Carolina Panthers

A funding plan for Bank of America Stadium renovations has cleared the state House. On Wednesday afternoon, Representative Ruth Samuelson's measure passed with little debate.

"There are no new taxes; there is no new revenues – state or local," said Samuelson, introducing her bill for debate on the House floor. "There are just two new options for the Charlotte City Council – which has joined us here today – to consider."

Panthers Stadium Bill Moves Forward In N.C. House

Mar 21, 2013
Mark Hames / Charlotte Observer

  RALEIGH A day after speaking to a top Carolina Panthers official, the main sponsor of a bill to help finance improvements to the team’s stadium said Thursday there’s “a natural sense of urgency” to the effort.

Republican Rep. Ruth Samuelson said Panthers President Danny Morrison, just back from NFL meetings in Arizona, told her about public financing plans for stadiums in Atlanta, Buffalo and Minnesota.

NC General Assembly

The Republican-run General Assembly has been busy in North Carolina. Less than half-way through the six month session and we've no shortage of controversial topics to tackle. Voter ID laws and tax reform are biggies. Then there's the frost relationship between Charlotte Mayor Anthony Foxx and his predecessor who's now in the Governor's Mansion. Charlotte finds itself scraping for state support to renovate Bank of America Stadium and prevent a takeover of the city-owned airport. We take it all in with a panel of political experts, when Charlotte Talks.

Lisa Miller

Coaches can have a big impact on kids on and off the field.  With that in mind, a group working to prevent domestic violence gathered together a couple hundred coaches in Charlotte Thursday. They discussed how to grow players into respectful, young men.  

The group A Call To Men knows how to get coaches to listen up.  Call in Carolina Panthers Coach Ron Rivera.

“When I started here, the very first thing I put up on my first PowerPoint: be a man,” Rivera told the coaches.      

Flickr/Suzie T

 Charlotte is up to bat again in Raleigh tomorrow on its other big legislative battle – this one to get approval for a tax hike that would help renovate Bank of America Stadium. Lawmakers balked at the city's initial request to double the local restaurant tax for a period of 30 years.  Now the city is offering a compromise.

Deadspin Report: Panthers Profits Nearly $100 Million Over Two Years

Mar 8, 2013

The Carolina Panthers, who are seeking more than $200 million in public funds for stadium renovations, said Thursday the team made $66.5 million during the 2010 and 2011 seasons, after an audit of the team was published by the website Deadspin.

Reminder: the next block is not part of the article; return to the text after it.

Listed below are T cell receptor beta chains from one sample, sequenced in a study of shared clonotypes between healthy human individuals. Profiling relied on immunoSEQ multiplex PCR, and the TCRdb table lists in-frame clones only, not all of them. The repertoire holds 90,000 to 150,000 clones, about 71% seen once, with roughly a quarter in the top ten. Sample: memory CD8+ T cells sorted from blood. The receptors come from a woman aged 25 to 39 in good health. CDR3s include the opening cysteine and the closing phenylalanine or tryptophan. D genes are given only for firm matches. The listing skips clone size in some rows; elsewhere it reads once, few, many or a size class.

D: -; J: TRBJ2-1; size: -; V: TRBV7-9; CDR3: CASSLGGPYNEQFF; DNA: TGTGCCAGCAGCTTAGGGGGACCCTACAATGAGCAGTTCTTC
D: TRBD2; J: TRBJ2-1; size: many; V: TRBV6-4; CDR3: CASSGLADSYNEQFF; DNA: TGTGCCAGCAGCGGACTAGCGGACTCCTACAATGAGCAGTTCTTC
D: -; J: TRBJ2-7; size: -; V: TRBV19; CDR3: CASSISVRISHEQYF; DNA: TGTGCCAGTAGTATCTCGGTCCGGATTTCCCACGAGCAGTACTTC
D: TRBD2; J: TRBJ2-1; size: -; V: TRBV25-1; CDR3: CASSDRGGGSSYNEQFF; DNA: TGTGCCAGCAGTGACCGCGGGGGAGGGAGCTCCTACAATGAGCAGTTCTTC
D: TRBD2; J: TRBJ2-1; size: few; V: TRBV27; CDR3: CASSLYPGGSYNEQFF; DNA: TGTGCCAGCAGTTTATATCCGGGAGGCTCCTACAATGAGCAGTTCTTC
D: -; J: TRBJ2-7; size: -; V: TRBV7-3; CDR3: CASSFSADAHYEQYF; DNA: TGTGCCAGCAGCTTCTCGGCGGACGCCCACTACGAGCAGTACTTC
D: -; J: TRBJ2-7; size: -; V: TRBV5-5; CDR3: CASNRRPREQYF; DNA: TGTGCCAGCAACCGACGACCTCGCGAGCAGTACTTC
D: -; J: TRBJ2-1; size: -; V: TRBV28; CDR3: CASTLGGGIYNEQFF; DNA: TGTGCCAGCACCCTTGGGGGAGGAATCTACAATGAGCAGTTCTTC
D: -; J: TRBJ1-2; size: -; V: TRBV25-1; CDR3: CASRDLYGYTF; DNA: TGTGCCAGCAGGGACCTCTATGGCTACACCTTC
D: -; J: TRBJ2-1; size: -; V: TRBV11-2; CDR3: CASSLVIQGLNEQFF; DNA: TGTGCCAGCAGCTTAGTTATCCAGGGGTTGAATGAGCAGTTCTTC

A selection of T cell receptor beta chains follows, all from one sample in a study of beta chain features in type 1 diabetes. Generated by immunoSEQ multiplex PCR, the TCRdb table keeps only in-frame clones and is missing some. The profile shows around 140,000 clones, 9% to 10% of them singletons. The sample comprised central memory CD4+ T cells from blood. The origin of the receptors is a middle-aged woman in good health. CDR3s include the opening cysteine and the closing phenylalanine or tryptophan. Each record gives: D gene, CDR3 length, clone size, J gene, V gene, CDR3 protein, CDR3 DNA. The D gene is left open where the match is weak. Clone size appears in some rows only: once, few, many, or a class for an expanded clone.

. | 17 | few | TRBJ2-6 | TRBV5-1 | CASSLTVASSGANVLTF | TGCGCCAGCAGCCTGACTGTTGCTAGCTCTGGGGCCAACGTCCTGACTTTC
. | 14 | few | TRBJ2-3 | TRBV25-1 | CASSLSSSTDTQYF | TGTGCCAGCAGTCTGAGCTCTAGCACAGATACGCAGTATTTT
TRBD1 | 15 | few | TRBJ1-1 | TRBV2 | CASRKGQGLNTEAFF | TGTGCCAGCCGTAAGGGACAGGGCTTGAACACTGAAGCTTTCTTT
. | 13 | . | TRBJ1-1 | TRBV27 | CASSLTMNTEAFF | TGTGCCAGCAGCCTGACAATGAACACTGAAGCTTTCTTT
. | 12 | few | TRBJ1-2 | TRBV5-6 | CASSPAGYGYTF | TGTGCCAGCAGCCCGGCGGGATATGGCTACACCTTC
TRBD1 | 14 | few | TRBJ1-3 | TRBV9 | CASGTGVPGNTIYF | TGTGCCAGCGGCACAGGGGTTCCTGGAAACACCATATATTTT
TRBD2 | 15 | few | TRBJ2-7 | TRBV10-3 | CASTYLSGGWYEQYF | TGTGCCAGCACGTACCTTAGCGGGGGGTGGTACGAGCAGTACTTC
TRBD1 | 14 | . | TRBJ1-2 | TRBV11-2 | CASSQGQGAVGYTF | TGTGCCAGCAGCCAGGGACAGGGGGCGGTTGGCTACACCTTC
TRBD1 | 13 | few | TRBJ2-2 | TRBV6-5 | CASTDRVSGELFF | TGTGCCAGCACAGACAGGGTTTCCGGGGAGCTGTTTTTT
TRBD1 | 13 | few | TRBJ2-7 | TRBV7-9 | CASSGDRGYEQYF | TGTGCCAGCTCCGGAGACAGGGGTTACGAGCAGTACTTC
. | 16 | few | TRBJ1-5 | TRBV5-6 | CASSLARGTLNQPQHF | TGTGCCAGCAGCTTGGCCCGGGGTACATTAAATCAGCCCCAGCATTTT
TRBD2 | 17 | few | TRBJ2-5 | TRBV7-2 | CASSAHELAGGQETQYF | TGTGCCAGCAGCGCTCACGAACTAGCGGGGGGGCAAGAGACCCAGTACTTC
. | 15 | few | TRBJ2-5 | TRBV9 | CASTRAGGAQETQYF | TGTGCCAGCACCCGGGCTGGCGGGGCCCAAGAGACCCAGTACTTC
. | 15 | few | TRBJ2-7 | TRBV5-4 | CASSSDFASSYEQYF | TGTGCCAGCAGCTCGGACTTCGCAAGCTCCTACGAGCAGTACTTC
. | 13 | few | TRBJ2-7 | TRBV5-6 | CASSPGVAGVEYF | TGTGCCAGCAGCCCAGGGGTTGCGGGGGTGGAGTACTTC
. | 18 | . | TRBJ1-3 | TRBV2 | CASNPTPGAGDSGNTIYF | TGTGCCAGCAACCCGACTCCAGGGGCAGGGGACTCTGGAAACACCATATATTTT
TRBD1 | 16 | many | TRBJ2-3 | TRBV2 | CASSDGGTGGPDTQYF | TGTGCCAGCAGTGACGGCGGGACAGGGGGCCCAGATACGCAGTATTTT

State lawmakers have introduced a bill that would allow the city of Charlotte to pay for renovations to Bank of America stadium, but not the way the city wants to.  The bill sponsored by four Mecklenburg County lawmakers gives the city flexibility to redirect tax money earmarked for the convention center. 

GOP Lawmakers: Charlotte Voters Should Decide On Food Tax For Stadium

Feb 14, 2013
ncleg.net

  RALEIGH Two Republican lawmakers say any effort to raise Charlotte’s prepared food tax to help upgrade Bank of America Stadium would require a vote by the public.

Panthers Running Backs Contribute To Salary Cap Woes

Feb 12, 2013
Jas&Suz / Flickr

  While the Carolina Panthers are in talks to upgrade their stadium, they also need to figure out who will play in it next season. The team is more than $10 million over next year’s league-wide salary cap. That means dropping expensive players and reworking contracts to get below the cap by March 12.

Mark Hames / Charlotte Observer

  The city’s plan to contribute $125 million toward renovating Bank of America stadium started with a letter Mayor Anthony Foxx sent to the team last September, Carolina Panthers president Danny Morrison said Monday.

During the past year, the football team had commissioned studies on possible renovations to the 17-year-old stadium. The city had been part of some meetings with the Panthers, but had received no request for aid.

Foxx’s letter raised the prospect of city investment in the project, Morrison said, leading to three months of private negotiations and debate.

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